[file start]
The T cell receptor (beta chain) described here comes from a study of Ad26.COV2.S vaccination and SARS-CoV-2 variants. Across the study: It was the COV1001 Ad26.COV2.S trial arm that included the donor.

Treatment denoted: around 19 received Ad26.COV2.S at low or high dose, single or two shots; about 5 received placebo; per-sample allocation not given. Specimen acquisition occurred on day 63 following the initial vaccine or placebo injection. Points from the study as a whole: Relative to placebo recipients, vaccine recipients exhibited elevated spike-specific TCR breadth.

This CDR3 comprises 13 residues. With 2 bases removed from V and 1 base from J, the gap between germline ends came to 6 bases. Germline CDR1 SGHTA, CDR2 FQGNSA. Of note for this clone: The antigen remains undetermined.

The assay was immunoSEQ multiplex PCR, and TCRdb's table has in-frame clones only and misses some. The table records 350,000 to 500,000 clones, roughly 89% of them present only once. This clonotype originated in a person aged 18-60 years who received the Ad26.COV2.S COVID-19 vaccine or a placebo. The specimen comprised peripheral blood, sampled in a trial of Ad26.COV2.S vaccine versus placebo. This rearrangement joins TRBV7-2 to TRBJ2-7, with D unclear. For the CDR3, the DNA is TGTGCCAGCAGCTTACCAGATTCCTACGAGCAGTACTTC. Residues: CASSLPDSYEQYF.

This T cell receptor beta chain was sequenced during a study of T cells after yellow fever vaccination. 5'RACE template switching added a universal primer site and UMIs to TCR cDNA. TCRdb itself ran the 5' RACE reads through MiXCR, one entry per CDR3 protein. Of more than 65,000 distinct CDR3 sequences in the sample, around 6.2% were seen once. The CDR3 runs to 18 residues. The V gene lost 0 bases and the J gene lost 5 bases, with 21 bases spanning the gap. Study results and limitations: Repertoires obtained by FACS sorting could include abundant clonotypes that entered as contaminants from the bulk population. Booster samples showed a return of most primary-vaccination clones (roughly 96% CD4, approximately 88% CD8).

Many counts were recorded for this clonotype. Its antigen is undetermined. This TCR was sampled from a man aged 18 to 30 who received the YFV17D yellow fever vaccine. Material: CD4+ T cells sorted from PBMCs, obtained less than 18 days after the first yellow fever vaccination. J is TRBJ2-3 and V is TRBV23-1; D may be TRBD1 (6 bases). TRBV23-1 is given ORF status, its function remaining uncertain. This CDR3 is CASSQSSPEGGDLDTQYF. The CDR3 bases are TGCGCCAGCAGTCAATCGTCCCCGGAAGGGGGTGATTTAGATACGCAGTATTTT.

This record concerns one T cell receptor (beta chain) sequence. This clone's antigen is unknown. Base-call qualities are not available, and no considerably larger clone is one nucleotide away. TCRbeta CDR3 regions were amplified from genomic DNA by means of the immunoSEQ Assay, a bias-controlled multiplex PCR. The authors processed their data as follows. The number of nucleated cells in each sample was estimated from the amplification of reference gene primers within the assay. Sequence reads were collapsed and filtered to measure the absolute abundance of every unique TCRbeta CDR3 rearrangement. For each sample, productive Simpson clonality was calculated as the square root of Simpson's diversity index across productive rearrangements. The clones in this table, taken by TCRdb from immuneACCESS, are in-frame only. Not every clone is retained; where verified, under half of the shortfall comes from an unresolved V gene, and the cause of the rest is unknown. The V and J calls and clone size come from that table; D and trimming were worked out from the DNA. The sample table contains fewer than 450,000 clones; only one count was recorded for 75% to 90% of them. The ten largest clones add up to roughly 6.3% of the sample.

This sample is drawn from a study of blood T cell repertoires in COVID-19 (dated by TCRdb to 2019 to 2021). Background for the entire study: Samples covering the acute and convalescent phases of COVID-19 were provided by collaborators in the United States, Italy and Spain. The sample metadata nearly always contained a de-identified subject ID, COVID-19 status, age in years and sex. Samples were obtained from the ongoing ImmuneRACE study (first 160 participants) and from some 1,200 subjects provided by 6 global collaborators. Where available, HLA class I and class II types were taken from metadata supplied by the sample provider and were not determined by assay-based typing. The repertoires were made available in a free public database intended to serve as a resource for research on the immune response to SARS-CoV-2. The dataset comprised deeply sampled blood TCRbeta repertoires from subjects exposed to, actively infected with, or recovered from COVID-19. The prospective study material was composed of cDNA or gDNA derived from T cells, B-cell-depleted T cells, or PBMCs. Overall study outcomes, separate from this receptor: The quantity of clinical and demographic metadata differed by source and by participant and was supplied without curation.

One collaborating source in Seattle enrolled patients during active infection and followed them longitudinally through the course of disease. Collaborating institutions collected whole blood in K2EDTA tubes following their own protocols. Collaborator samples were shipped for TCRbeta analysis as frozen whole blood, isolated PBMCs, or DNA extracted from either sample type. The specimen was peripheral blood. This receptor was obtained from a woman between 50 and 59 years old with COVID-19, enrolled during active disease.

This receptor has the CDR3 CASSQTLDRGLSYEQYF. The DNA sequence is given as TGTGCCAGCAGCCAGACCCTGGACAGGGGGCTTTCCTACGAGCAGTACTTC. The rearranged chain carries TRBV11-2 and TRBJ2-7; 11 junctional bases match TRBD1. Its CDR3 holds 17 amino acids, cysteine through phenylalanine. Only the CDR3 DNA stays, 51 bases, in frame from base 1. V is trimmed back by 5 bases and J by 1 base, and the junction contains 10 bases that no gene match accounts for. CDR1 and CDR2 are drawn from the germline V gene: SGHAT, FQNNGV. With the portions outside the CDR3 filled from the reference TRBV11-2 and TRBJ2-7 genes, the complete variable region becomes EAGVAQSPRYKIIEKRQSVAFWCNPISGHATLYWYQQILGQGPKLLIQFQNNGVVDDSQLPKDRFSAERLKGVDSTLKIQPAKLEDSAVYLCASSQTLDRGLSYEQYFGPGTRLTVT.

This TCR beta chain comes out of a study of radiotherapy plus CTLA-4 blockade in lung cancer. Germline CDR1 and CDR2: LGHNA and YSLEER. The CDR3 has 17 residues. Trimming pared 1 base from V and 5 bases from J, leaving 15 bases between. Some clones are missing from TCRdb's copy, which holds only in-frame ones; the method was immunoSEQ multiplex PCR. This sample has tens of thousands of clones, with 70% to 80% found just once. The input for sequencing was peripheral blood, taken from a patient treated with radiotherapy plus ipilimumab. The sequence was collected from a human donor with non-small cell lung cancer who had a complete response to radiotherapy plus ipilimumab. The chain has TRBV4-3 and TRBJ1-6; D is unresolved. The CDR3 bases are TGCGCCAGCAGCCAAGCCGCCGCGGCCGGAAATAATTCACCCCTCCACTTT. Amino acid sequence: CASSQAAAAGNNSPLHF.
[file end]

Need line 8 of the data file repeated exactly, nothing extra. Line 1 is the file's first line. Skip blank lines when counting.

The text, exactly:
This sample is drawn from a study of blood T cell repertoires in COVID-19 (dated by TCRdb to 2019 to 2021). Background for the entire study: Samples covering the acute and convalescent phases of COVID-19 were provided by collaborators in the United States, Italy and Spain. The sample metadata nearly always contained a de-identified subject ID, COVID-19 status, age in years and sex. Samples were obtained from the ongoing ImmuneRACE study (first 160 participants) and from some 1,200 subjects provided by 6 global collaborators. Where available, HLA class I and class II types were taken from metadata supplied by the sample provider and were not determined by assay-based typing. The repertoires were made available in a free public database intended to serve as a resource for research on the immune response to SARS-CoV-2. The dataset comprised deeply sampled blood TCRbeta repertoires from subjects exposed to, actively infected with, or recovered from COVID-19. The prospective study material was composed of cDNA or gDNA derived from T cells, B-cell-depleted T cells, or PBMCs. Overall study outcomes, separate from this receptor: The quantity of clinical and demographic metadata differed by source and by participant and was supplied without curation.